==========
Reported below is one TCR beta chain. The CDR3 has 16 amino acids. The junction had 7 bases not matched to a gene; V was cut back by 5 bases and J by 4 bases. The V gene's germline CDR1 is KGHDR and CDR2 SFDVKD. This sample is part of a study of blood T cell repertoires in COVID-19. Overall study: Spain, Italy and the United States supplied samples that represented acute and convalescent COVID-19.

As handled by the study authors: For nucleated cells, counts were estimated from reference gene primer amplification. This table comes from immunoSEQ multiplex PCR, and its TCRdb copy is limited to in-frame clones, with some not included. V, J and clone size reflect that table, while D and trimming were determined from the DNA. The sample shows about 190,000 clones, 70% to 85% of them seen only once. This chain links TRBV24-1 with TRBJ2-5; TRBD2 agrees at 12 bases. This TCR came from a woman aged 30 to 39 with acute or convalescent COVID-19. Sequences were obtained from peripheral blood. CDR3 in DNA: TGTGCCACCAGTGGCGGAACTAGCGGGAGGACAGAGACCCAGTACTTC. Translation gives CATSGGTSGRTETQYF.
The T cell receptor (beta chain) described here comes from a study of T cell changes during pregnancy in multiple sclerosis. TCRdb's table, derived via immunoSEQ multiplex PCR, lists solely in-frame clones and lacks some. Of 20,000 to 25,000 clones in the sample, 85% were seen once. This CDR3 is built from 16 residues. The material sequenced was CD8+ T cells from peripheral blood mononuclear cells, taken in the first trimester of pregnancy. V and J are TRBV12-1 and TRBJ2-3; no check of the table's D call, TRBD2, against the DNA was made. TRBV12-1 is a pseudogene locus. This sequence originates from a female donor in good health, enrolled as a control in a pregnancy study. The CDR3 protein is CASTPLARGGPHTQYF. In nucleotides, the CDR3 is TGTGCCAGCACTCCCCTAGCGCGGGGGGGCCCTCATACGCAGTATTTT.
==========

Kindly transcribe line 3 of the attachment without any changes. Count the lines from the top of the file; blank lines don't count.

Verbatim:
The T cell receptor (beta chain) described here comes from a study of T cell changes during pregnancy in multiple sclerosis. TCRdb's table, derived via immunoSEQ multiplex PCR, lists solely in-frame clones and lacks some. Of 20,000 to 25,000 clones in the sample, 85% were seen once. This CDR3 is built from 16 residues. The material sequenced was CD8+ T cells from peripheral blood mononuclear cells, taken in the first trimester of pregnancy. V and J are TRBV12-1 and TRBJ2-3; no check of the table's D call, TRBD2, against the DNA was made. TRBV12-1 is a pseudogene locus. This sequence originates from a female donor in good health, enrolled as a control in a pregnancy study. The CDR3 protein is CASTPLARGGPHTQYF. In nucleotides, the CDR3 is TGTGCCAGCACTCCCCTAGCGCGGGGGGGCCCTCATACGCAGTATTTT.